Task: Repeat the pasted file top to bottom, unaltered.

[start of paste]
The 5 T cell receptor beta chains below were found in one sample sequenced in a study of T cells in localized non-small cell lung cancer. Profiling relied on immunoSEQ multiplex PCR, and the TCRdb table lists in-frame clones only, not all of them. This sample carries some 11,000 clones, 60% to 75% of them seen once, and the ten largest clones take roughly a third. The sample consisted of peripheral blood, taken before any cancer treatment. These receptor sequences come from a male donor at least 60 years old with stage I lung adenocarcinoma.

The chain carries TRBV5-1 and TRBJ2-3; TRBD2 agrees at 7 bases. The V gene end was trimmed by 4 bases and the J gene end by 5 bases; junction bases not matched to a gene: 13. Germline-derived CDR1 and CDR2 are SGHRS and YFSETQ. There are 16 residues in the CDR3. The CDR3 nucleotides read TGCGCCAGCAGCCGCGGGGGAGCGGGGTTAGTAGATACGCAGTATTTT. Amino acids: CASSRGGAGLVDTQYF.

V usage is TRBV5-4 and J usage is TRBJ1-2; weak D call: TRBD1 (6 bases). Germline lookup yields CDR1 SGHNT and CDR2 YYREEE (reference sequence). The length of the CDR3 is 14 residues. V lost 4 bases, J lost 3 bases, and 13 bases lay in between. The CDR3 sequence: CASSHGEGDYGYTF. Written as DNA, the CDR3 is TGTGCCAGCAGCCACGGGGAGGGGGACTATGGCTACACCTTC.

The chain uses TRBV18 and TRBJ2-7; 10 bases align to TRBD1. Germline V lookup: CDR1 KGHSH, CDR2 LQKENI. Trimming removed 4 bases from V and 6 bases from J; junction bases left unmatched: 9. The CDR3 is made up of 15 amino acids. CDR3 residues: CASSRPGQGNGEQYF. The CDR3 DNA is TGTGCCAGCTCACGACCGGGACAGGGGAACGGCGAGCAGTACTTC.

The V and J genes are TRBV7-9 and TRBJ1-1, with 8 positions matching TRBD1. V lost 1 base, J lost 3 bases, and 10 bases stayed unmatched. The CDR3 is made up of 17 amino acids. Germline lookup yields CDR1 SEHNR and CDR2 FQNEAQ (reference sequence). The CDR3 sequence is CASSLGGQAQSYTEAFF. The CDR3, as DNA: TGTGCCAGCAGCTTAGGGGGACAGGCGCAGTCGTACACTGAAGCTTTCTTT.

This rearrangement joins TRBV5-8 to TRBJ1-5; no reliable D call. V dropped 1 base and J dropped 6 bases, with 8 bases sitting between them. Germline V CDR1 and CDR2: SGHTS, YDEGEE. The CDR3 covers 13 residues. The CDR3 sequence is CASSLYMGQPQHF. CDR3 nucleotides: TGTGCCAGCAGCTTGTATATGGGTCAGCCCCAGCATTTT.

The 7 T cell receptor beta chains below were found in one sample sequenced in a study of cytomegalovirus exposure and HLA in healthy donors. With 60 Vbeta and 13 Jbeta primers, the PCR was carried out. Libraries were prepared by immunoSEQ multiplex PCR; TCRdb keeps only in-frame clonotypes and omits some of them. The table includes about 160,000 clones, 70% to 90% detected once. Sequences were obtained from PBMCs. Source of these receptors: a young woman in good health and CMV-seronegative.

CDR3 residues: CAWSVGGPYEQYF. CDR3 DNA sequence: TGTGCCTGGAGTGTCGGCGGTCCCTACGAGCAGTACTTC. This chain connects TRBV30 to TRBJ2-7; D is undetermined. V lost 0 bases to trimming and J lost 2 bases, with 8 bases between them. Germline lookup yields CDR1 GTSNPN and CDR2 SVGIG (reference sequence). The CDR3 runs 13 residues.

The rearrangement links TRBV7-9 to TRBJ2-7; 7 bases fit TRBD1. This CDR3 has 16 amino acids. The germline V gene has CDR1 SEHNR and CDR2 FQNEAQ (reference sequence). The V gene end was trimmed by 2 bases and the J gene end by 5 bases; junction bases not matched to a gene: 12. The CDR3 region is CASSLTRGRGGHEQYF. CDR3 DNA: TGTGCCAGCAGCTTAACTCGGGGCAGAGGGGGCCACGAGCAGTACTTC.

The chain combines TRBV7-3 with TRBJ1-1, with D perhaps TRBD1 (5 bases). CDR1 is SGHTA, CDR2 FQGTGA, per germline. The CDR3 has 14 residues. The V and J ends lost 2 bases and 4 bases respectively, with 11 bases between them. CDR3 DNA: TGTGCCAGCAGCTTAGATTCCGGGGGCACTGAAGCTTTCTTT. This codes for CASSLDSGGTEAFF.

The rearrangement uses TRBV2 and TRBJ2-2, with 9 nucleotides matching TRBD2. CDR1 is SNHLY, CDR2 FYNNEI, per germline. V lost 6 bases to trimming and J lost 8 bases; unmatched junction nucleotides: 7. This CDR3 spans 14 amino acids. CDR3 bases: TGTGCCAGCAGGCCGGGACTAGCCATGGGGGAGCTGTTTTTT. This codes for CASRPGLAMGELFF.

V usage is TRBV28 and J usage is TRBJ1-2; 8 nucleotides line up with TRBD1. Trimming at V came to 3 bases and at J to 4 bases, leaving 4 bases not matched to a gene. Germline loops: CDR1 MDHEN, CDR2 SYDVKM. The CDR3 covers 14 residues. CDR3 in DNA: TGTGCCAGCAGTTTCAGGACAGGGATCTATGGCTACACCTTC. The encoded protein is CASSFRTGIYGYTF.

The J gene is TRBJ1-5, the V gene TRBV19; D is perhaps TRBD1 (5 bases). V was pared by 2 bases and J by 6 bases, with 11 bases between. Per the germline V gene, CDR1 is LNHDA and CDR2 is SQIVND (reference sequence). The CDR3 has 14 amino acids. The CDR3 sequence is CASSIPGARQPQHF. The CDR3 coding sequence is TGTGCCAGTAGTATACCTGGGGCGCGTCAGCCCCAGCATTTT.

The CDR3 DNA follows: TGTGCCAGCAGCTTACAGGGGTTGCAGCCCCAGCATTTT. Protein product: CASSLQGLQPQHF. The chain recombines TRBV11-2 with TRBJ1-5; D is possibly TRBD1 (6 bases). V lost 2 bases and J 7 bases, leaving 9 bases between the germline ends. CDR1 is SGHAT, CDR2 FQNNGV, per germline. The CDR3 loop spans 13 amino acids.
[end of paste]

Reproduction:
The 5 T cell receptor beta chains below were found in one sample sequenced in a study of T cells in localized non-small cell lung cancer. Profiling relied on immunoSEQ multiplex PCR, and the TCRdb table lists in-frame clones only, not all of them. This sample carries some 11,000 clones, 60% to 75% of them seen once, and the ten largest clones take roughly a third. The sample consisted of peripheral blood, taken before any cancer treatment. These receptor sequences come from a male donor at least 60 years old with stage I lung adenocarcinoma.

The chain carries TRBV5-1 and TRBJ2-3; TRBD2 agrees at 7 bases. The V gene end was trimmed by 4 bases and the J gene end by 5 bases; junction bases not matched to a gene: 13. Germline-derived CDR1 and CDR2 are SGHRS and YFSETQ. There are 16 residues in the CDR3. The CDR3 nucleotides read TGCGCCAGCAGCCGCGGGGGAGCGGGGTTAGTAGATACGCAGTATTTT. Amino acids: CASSRGGAGLVDTQYF.

V usage is TRBV5-4 and J usage is TRBJ1-2; weak D call: TRBD1 (6 bases). Germline lookup yields CDR1 SGHNT and CDR2 YYREEE (reference sequence). The length of the CDR3 is 14 residues. V lost 4 bases, J lost 3 bases, and 13 bases lay in between. The CDR3 sequence: CASSHGEGDYGYTF. Written as DNA, the CDR3 is TGTGCCAGCAGCCACGGGGAGGGGGACTATGGCTACACCTTC.

The chain uses TRBV18 and TRBJ2-7; 10 bases align to TRBD1. Germline V lookup: CDR1 KGHSH, CDR2 LQKENI. Trimming removed 4 bases from V and 6 bases from J; junction bases left unmatched: 9. The CDR3 is made up of 15 amino acids. CDR3 residues: CASSRPGQGNGEQYF. The CDR3 DNA is TGTGCCAGCTCACGACCGGGACAGGGGAACGGCGAGCAGTACTTC.

The V and J genes are TRBV7-9 and TRBJ1-1, with 8 positions matching TRBD1. V lost 1 base, J lost 3 bases, and 10 bases stayed unmatched. The CDR3 is made up of 17 amino acids. Germline lookup yields CDR1 SEHNR and CDR2 FQNEAQ (reference sequence). The CDR3 sequence is CASSLGGQAQSYTEAFF. The CDR3, as DNA: TGTGCCAGCAGCTTAGGGGGACAGGCGCAGTCGTACACTGAAGCTTTCTTT.

This rearrangement joins TRBV5-8 to TRBJ1-5; no reliable D call. V dropped 1 base and J dropped 6 bases, with 8 bases sitting between them. Germline V CDR1 and CDR2: SGHTS, YDEGEE. The CDR3 covers 13 residues. The CDR3 sequence is CASSLYMGQPQHF. CDR3 nucleotides: TGTGCCAGCAGCTTGTATATGGGTCAGCCCCAGCATTTT.

The 7 T cell receptor beta chains below were found in one sample sequenced in a study of cytomegalovirus exposure and HLA in healthy donors. With 60 Vbeta and 13 Jbeta primers, the PCR was carried out. Libraries were prepared by immunoSEQ multiplex PCR; TCRdb keeps only in-frame clonotypes and omits some of them. The table includes about 160,000 clones, 70% to 90% detected once. Sequences were obtained from PBMCs. Source of these receptors: a young woman in good health and CMV-seronegative.

CDR3 residues: CAWSVGGPYEQYF. CDR3 DNA sequence: TGTGCCTGGAGTGTCGGCGGTCCCTACGAGCAGTACTTC. This chain connects TRBV30 to TRBJ2-7; D is undetermined. V lost 0 bases to trimming and J lost 2 bases, with 8 bases between them. Germline lookup yields CDR1 GTSNPN and CDR2 SVGIG (reference sequence). The CDR3 runs 13 residues.

The rearrangement links TRBV7-9 to TRBJ2-7; 7 bases fit TRBD1. This CDR3 has 16 amino acids. The germline V gene has CDR1 SEHNR and CDR2 FQNEAQ (reference sequence). The V gene end was trimmed by 2 bases and the J gene end by 5 bases; junction bases not matched to a gene: 12. The CDR3 region is CASSLTRGRGGHEQYF. CDR3 DNA: TGTGCCAGCAGCTTAACTCGGGGCAGAGGGGGCCACGAGCAGTACTTC.

The chain combines TRBV7-3 with TRBJ1-1, with D perhaps TRBD1 (5 bases). CDR1 is SGHTA, CDR2 FQGTGA, per germline. The CDR3 has 14 residues. The V and J ends lost 2 bases and 4 bases respectively, with 11 bases between them. CDR3 DNA: TGTGCCAGCAGCTTAGATTCCGGGGGCACTGAAGCTTTCTTT. This codes for CASSLDSGGTEAFF.

The rearrangement uses TRBV2 and TRBJ2-2, with 9 nucleotides matching TRBD2. CDR1 is SNHLY, CDR2 FYNNEI, per germline. V lost 6 bases to trimming and J lost 8 bases; unmatched junction nucleotides: 7. This CDR3 spans 14 amino acids. CDR3 bases: TGTGCCAGCAGGCCGGGACTAGCCATGGGGGAGCTGTTTTTT. This codes for CASRPGLAMGELFF.

V usage is TRBV28 and J usage is TRBJ1-2; 8 nucleotides line up with TRBD1. Trimming at V came to 3 bases and at J to 4 bases, leaving 4 bases not matched to a gene. Germline loops: CDR1 MDHEN, CDR2 SYDVKM. The CDR3 covers 14 residues. CDR3 in DNA: TGTGCCAGCAGTTTCAGGACAGGGATCTATGGCTACACCTTC. The encoded protein is CASSFRTGIYGYTF.

The J gene is TRBJ1-5, the V gene TRBV19; D is perhaps TRBD1 (5 bases). V was pared by 2 bases and J by 6 bases, with 11 bases between. Per the germline V gene, CDR1 is LNHDA and CDR2 is SQIVND (reference sequence). The CDR3 has 14 amino acids. The CDR3 sequence is CASSIPGARQPQHF. The CDR3 coding sequence is TGTGCCAGTAGTATACCTGGGGCGCGTCAGCCCCAGCATTTT.

The CDR3 DNA follows: TGTGCCAGCAGCTTACAGGGGTTGCAGCCCCAGCATTTT. Protein product: CASSLQGLQPQHF. The chain recombines TRBV11-2 with TRBJ1-5; D is possibly TRBD1 (6 bases). V lost 2 bases and J 7 bases, leaving 9 bases between the germline ends. CDR1 is SGHAT, CDR2 FQNNGV, per germline. The CDR3 loop spans 13 amino acids.